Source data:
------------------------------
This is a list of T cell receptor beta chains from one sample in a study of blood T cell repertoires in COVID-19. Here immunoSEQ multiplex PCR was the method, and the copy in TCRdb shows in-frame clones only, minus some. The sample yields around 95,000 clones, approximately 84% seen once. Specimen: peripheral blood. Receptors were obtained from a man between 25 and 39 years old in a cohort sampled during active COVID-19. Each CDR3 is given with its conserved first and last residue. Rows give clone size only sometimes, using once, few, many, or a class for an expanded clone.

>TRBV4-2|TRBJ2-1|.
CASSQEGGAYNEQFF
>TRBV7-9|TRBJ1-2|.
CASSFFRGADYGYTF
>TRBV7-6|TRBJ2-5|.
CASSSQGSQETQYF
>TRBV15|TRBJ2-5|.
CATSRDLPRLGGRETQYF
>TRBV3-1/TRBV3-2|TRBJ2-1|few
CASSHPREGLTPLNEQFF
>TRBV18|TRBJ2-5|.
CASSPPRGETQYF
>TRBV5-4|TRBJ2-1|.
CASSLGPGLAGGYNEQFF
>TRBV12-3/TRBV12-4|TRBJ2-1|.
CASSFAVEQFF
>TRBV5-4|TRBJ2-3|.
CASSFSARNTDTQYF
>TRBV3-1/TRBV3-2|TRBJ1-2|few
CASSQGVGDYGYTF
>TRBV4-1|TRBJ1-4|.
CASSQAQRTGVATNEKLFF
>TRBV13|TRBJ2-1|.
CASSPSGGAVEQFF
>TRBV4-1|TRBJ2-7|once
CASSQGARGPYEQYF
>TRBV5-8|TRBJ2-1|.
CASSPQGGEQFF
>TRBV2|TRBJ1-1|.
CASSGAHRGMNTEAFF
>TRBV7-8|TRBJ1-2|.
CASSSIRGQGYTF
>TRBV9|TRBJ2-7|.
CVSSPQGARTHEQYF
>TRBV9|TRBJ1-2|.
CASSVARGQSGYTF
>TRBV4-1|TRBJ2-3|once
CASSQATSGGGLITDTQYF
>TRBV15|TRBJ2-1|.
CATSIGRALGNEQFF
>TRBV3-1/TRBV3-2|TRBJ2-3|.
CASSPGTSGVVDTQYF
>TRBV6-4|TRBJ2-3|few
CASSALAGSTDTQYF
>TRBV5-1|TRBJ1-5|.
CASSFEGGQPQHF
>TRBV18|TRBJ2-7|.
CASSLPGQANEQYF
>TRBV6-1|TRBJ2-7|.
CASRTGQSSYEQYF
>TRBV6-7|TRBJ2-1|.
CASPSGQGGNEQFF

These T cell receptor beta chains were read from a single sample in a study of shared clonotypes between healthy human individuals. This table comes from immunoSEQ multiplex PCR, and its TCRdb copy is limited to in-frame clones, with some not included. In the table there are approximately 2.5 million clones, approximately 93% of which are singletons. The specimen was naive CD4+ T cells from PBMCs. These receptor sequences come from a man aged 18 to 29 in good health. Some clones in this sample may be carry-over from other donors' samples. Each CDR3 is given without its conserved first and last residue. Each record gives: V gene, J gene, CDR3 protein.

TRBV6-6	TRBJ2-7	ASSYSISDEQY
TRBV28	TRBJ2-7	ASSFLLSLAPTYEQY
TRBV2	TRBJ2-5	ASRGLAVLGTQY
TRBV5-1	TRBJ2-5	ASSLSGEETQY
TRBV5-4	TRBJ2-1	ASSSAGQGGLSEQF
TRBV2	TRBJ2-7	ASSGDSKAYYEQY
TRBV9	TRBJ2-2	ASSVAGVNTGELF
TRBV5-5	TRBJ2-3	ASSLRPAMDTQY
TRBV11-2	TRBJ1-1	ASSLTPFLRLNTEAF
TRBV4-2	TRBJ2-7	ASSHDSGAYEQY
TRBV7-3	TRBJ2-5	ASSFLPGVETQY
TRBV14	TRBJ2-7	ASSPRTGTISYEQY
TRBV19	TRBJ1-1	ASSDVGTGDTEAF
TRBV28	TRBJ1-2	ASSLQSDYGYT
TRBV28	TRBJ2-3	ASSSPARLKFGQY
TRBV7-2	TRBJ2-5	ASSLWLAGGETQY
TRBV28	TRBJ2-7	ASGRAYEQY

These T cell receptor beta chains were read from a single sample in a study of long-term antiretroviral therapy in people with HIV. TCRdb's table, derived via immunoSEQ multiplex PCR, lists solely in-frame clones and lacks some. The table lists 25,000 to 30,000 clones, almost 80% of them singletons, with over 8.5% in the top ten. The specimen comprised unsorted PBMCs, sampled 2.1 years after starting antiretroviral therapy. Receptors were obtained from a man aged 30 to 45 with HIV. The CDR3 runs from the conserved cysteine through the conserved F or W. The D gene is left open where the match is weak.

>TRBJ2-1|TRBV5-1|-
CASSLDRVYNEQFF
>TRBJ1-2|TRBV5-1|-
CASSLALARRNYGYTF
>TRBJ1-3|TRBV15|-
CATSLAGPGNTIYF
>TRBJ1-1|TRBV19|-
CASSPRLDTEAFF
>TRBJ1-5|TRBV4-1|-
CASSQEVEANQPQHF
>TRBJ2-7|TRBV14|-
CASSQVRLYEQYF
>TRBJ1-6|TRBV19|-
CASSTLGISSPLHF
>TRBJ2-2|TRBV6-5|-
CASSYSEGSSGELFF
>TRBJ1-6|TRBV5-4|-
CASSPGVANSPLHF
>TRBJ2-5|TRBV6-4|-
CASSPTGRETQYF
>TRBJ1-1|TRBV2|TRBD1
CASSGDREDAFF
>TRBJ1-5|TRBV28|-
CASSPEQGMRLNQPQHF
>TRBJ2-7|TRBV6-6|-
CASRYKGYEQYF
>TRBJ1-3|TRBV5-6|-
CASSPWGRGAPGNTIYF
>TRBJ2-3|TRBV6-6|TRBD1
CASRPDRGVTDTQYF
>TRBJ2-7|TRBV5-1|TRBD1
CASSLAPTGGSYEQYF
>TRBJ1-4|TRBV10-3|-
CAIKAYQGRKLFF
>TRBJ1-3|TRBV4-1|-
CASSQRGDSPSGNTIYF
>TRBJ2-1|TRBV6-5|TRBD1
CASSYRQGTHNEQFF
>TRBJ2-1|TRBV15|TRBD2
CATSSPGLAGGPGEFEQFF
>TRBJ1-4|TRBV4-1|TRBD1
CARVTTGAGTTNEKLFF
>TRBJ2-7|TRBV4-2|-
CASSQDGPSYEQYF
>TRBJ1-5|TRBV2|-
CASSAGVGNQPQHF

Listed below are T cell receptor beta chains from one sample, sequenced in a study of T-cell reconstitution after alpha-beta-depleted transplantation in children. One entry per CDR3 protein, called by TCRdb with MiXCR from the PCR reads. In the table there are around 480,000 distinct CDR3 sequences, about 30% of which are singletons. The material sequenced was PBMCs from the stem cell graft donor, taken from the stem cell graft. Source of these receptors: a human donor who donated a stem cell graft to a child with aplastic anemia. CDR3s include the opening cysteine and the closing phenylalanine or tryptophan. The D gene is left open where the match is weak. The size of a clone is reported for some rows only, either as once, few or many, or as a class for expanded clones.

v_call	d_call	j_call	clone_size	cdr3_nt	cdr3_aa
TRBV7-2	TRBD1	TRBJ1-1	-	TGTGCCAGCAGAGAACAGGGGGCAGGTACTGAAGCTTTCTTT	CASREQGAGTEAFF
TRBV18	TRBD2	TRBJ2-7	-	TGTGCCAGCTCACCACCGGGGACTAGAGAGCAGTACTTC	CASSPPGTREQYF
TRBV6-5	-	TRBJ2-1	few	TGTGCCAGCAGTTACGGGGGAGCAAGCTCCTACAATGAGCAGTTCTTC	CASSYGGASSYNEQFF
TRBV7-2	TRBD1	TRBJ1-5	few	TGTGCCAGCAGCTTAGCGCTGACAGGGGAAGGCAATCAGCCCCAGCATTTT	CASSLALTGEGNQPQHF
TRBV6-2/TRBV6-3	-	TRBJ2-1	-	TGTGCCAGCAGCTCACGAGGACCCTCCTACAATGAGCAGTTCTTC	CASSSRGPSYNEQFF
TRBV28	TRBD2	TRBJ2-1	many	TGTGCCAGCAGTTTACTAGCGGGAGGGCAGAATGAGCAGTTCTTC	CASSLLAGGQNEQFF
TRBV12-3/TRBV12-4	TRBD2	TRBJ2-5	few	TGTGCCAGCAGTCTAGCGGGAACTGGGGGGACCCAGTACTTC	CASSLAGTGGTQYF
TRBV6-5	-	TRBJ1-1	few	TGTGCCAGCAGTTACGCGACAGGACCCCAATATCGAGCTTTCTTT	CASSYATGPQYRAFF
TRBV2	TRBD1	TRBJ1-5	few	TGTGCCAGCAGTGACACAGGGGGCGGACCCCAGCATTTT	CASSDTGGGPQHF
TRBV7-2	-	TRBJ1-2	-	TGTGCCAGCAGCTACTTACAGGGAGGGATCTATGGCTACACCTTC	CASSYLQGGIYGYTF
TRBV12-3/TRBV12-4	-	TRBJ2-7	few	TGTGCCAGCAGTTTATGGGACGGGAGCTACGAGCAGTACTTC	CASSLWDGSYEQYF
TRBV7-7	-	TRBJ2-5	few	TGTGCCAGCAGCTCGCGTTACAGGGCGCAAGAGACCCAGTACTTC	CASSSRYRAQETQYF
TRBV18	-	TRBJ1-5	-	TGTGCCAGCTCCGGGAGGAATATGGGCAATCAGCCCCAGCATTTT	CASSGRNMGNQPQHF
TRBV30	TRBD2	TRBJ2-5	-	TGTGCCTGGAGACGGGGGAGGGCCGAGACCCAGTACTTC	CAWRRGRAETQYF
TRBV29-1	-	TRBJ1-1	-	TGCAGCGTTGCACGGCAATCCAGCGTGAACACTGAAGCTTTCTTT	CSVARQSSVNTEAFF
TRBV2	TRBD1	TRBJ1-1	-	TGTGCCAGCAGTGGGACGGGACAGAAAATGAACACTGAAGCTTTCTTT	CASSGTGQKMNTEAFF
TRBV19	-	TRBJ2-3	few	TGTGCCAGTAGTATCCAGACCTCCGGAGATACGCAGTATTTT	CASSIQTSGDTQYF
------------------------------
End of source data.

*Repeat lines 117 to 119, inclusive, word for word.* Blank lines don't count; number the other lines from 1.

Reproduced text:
>TRBJ1-5|TRBV2|-
CASSAGVGNQPQHF

Listed below are T cell receptor beta chains from one sample, sequenced in a study of T-cell reconstitution after alpha-beta-depleted transplantation in children. One entry per CDR3 protein, called by TCRdb with MiXCR from the PCR reads. In the table there are around 480,000 distinct CDR3 sequences, about 30% of which are singletons. The material sequenced was PBMCs from the stem cell graft donor, taken from the stem cell graft. Source of these receptors: a human donor who donated a stem cell graft to a child with aplastic anemia. CDR3s include the opening cysteine and the closing phenylalanine or tryptophan. The D gene is left open where the match is weak. The size of a clone is reported for some rows only, either as once, few or many, or as a class for expanded clones.